Even on the web, such things exist, I don't want someone deep linking into step 3 of my checkout process.

    A good framework must provide both options, the ability to be RESTFUL when dealing with documents and content, and the ability to use meaningless urls that are only valid in a particular session for complex worflow scenarios.

    Meaningful urls mixed with workflow require extra code to protect the "process". Code that simply isn't necessary with meaningless urls.

    Seaside is such a framework.

    @pat, your workflow framework looks nice, but it proves my point, you need extra code that isn't otherwise necessary to protect those restful steps.

    I watched your screencast, and I'm curious, how does your approach work in the presence of validations? Won't a validation prevent you from saving an incomplete active record to the database between steps? Your approach would seem to require all fields allow nulls or empty strings, am I missing something?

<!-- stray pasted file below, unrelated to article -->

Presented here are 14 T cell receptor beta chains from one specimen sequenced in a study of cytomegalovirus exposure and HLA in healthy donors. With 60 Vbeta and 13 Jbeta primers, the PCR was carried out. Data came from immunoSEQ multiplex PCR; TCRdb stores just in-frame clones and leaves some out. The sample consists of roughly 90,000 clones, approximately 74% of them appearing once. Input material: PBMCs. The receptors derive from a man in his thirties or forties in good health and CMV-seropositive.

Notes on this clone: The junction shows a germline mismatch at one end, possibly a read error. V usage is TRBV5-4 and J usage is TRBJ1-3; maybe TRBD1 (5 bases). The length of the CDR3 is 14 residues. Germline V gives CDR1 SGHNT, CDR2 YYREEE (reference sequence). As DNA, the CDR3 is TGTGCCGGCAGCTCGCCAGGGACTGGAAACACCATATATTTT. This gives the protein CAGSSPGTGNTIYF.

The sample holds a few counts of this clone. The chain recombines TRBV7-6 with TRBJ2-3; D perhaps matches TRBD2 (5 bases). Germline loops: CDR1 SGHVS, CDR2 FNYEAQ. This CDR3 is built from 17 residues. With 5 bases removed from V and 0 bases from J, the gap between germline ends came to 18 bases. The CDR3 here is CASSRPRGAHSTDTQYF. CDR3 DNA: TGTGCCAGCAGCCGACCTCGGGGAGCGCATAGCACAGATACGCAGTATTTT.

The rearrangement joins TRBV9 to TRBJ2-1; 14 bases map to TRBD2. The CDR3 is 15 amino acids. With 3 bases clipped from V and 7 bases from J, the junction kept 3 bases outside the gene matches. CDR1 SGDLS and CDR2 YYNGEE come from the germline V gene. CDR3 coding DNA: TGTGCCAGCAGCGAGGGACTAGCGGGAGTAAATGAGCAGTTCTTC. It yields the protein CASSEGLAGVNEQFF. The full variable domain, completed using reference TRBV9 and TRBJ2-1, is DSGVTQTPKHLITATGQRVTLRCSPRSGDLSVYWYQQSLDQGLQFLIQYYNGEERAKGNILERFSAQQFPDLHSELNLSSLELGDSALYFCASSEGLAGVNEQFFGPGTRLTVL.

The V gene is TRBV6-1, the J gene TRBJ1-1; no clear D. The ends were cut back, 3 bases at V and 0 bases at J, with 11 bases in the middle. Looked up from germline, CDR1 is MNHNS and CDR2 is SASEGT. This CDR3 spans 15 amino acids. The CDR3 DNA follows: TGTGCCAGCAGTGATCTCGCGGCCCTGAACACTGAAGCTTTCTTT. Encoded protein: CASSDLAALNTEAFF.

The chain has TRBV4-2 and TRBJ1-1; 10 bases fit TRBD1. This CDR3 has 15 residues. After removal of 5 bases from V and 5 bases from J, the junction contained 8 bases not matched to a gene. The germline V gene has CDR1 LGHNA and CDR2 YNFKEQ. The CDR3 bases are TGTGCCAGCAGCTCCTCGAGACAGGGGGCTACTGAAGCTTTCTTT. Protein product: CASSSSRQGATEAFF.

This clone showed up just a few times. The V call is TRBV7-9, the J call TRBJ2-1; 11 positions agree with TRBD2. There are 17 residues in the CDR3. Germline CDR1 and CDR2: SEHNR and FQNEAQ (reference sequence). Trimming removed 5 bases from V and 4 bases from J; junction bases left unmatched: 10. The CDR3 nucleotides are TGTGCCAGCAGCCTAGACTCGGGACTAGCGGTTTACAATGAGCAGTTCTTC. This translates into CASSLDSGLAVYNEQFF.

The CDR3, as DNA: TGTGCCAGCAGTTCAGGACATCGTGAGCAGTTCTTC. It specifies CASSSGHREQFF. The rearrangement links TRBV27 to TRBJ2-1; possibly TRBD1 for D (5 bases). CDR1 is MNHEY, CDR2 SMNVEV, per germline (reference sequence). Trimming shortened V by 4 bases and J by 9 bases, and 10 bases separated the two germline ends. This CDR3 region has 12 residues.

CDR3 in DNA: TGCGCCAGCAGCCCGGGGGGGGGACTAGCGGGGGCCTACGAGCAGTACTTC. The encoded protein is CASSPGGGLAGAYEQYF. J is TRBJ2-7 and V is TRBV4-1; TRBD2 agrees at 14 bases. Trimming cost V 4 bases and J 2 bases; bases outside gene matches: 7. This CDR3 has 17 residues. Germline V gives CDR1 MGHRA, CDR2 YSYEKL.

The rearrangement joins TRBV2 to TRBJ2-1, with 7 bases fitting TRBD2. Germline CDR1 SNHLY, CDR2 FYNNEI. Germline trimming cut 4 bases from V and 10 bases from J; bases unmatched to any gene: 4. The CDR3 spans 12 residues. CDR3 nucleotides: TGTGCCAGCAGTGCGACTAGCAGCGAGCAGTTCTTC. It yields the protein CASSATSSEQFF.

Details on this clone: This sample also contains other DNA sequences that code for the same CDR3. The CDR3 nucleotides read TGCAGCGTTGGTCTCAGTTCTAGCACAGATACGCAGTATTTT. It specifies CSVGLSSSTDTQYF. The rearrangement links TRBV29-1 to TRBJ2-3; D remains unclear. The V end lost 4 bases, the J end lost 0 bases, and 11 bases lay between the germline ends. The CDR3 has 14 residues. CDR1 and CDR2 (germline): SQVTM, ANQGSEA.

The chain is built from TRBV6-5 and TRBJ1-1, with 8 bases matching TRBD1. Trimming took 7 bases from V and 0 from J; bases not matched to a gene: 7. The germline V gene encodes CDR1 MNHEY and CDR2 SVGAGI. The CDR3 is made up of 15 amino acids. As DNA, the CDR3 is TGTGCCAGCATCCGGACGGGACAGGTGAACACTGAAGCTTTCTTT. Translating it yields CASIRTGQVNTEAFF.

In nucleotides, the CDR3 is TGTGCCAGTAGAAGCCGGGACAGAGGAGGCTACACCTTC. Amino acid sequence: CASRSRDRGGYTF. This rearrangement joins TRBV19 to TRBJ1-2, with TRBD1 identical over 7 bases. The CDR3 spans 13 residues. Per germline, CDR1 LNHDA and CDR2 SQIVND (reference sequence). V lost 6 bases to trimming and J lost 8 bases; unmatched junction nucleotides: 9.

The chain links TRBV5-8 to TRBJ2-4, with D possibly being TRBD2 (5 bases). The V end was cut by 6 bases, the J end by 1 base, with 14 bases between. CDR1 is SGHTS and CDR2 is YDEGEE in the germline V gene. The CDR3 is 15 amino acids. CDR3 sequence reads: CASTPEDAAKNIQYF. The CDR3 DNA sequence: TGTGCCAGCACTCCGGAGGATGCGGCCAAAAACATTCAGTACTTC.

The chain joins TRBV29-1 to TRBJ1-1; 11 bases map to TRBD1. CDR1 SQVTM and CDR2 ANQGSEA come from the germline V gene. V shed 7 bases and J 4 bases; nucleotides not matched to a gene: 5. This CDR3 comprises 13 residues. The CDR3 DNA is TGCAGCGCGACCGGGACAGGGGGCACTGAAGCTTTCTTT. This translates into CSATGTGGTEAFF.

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  7. REST is definitely a good idea, but I'm not sure about that best part. It depends what you're building stuff for. Take for example Gmail. It could make sense to have a REST API for Gmail, and certainly REST is great for Web service APIs, far better than the XML approaches, but saving drafts with REST would be ridiculous.

    I think REST is a good idea, and it could be the best, or not, but it's definitely not necessary in every single case, and I think a little more calm, rational analysis and a little less breathless exhuberance might make a lot more sense. Like if you say REST is better than SOAP, well sure, absolutely it is. If you say baking REST into the framework is so handy that it's worthwhile, because it makes writing APIs much less work, I'm with you there as well. But the idea that REST should be an integral part of the framework because REST is in and of itself incredibly important, I think that's off. It sometimes seems like people think you should make stuff RESTful because then it'll be RESTful. It's not like that; something has to have a reason to happen if it's going to be a good idea.